Bullying isn’t just verbal or physical – it can also be social, and this can have the worst effects

Kayleigh Chester

Research output: Contribution to specialist publicationArticle

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Abstract

Bullying is a problem for schools worldwide. It is a fairly common behaviour, although it can be difficult to identify the number of young people who have been bullied because of the different ways bullying is measured. One 2014 review of 80 studies suggests that roughly 35% of children experience bullying at some point. In a class of 30 students, this would mean that ten young people will have been a victim of bullying. Childline reports that bullying is one of the top three reasons young people contact them.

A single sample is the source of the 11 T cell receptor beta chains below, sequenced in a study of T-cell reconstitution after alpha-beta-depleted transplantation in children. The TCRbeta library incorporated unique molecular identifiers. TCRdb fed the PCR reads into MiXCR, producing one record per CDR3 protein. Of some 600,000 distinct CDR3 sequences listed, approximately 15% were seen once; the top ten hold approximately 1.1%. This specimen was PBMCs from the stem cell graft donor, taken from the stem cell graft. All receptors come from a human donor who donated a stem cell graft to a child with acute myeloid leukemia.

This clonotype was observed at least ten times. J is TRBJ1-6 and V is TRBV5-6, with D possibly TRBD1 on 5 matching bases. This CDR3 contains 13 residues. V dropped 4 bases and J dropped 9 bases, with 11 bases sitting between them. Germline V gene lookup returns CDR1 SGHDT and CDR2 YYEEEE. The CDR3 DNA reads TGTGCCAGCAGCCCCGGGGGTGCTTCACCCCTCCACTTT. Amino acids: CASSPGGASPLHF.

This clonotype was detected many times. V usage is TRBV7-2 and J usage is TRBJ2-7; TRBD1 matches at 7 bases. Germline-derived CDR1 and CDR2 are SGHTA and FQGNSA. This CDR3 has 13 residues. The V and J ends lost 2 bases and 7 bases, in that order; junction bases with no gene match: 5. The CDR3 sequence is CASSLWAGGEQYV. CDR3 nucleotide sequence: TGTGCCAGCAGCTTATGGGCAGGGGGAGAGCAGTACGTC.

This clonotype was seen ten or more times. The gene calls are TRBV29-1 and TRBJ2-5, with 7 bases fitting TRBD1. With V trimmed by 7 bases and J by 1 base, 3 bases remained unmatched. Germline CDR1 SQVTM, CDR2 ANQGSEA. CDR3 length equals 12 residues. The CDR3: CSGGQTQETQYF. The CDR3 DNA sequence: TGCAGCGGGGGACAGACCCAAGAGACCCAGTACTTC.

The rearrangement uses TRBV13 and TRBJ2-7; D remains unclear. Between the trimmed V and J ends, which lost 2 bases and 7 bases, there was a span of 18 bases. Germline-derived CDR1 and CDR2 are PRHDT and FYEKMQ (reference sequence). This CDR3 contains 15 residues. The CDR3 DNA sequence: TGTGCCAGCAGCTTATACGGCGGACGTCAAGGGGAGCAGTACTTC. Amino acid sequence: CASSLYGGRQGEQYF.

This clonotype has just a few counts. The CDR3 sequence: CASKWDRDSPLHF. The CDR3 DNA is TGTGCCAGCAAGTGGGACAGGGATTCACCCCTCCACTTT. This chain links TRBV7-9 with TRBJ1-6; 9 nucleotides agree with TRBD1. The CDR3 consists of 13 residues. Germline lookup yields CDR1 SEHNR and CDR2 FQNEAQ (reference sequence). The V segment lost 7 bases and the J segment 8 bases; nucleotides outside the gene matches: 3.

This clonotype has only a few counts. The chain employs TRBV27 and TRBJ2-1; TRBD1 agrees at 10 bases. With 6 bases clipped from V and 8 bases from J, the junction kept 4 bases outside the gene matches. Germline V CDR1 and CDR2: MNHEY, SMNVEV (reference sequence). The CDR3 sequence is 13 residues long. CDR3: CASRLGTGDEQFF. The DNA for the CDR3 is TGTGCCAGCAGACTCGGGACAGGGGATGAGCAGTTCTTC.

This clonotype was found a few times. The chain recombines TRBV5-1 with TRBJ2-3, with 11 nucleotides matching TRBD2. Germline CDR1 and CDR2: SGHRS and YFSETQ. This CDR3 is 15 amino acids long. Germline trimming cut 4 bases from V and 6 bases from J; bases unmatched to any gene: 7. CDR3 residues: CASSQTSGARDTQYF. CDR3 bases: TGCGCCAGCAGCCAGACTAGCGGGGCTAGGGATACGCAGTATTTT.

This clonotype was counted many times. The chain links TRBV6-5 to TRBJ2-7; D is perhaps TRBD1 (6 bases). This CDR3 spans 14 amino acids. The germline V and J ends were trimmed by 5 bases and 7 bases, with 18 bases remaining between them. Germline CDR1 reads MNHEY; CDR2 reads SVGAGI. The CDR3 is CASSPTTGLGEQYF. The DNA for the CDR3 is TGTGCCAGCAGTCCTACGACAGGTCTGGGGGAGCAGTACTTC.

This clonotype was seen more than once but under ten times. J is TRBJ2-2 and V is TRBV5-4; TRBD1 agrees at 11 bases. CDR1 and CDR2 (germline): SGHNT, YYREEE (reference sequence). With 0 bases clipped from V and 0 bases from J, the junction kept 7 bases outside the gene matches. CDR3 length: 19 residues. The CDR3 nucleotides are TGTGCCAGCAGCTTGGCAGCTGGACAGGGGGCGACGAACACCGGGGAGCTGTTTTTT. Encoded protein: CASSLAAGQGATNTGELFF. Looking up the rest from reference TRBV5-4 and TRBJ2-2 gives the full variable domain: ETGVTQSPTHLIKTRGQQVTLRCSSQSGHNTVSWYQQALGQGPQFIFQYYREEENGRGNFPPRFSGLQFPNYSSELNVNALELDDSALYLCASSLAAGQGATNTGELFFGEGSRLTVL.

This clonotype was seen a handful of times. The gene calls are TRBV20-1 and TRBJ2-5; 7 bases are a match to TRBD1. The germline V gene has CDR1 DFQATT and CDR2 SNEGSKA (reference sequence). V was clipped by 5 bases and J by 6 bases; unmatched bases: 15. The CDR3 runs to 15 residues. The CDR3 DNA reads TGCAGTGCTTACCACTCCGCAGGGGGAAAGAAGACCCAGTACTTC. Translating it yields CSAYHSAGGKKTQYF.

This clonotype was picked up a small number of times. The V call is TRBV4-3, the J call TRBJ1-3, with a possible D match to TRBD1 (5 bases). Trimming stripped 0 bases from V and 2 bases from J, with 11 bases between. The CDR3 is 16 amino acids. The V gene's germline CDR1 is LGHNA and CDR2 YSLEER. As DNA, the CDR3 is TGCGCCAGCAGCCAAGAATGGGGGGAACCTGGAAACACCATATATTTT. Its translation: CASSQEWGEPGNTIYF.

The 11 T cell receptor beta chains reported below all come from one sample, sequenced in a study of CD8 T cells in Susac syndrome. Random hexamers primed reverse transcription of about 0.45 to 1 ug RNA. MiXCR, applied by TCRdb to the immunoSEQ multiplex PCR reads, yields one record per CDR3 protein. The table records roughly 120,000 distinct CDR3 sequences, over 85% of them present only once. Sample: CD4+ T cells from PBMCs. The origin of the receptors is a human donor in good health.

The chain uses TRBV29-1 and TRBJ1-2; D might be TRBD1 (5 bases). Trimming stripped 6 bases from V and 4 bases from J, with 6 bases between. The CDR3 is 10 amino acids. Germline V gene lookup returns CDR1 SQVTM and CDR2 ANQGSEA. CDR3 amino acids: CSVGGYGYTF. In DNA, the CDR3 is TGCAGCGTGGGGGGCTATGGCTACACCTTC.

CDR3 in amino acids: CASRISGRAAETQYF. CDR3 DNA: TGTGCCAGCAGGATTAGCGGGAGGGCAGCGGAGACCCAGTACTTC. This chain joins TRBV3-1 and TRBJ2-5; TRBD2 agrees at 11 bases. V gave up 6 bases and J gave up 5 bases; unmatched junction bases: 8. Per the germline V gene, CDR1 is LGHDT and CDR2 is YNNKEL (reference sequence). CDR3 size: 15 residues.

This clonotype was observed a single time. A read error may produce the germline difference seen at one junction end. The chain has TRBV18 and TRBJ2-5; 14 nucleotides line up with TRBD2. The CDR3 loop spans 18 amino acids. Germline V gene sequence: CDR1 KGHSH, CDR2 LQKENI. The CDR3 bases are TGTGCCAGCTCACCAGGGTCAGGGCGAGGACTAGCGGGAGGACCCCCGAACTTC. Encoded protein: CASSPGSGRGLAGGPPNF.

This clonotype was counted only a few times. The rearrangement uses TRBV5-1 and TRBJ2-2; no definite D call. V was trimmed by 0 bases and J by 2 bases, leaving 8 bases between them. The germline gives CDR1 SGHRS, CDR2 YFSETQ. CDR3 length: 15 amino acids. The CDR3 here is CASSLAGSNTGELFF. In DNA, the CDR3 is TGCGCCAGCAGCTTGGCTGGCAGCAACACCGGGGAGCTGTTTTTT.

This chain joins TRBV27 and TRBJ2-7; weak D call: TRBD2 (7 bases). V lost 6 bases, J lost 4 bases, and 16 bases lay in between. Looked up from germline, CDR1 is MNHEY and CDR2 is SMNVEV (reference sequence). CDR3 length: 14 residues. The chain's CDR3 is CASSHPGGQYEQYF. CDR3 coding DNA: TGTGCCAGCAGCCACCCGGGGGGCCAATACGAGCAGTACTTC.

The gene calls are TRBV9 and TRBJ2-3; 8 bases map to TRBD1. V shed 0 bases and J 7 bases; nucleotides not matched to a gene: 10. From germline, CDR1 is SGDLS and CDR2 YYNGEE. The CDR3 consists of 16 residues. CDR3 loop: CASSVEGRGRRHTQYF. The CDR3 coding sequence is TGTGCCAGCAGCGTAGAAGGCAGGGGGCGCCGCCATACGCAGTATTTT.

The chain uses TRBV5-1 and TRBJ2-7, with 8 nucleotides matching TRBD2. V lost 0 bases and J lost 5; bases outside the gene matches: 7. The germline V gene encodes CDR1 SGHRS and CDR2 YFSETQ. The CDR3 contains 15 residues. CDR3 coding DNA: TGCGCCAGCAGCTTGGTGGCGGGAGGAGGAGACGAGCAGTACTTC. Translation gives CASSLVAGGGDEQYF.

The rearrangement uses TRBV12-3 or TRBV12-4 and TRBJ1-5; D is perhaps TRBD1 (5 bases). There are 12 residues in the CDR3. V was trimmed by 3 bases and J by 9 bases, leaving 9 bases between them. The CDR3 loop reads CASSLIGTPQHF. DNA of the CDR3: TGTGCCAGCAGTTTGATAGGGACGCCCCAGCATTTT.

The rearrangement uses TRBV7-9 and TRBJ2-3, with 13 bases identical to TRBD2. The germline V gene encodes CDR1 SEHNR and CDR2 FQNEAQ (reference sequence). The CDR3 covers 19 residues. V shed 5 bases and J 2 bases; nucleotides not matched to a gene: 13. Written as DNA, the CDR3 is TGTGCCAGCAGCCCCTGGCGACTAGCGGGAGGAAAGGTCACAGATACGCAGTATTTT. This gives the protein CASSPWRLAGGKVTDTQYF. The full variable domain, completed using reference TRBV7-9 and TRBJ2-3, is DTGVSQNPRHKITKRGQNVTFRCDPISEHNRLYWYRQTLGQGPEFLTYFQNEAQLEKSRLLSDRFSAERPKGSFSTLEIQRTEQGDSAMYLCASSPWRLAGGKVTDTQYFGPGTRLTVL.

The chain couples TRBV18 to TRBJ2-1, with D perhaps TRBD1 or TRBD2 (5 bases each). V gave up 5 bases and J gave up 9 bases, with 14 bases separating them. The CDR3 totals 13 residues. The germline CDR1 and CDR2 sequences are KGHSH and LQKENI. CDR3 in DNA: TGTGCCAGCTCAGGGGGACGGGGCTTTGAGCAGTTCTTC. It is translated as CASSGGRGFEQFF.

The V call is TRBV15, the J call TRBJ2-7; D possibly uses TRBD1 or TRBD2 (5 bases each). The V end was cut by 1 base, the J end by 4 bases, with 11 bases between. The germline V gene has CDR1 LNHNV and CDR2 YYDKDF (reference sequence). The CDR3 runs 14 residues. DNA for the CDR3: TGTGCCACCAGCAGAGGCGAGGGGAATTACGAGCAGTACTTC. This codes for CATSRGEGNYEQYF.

Bullying is generally thought of as an intentional, harmful behaviour which is carried out repeatedly. The repetitive nature distinguishes bullying from other forms of conflict or aggression among young people. There are four main types of bullying behaviours: physical, verbal, cyber and relational (or social).
Original languageEnglish
Specialist publicationThe Conversation
PublisherThe Conversation
Publication statusPublished - 3 Jan 2018

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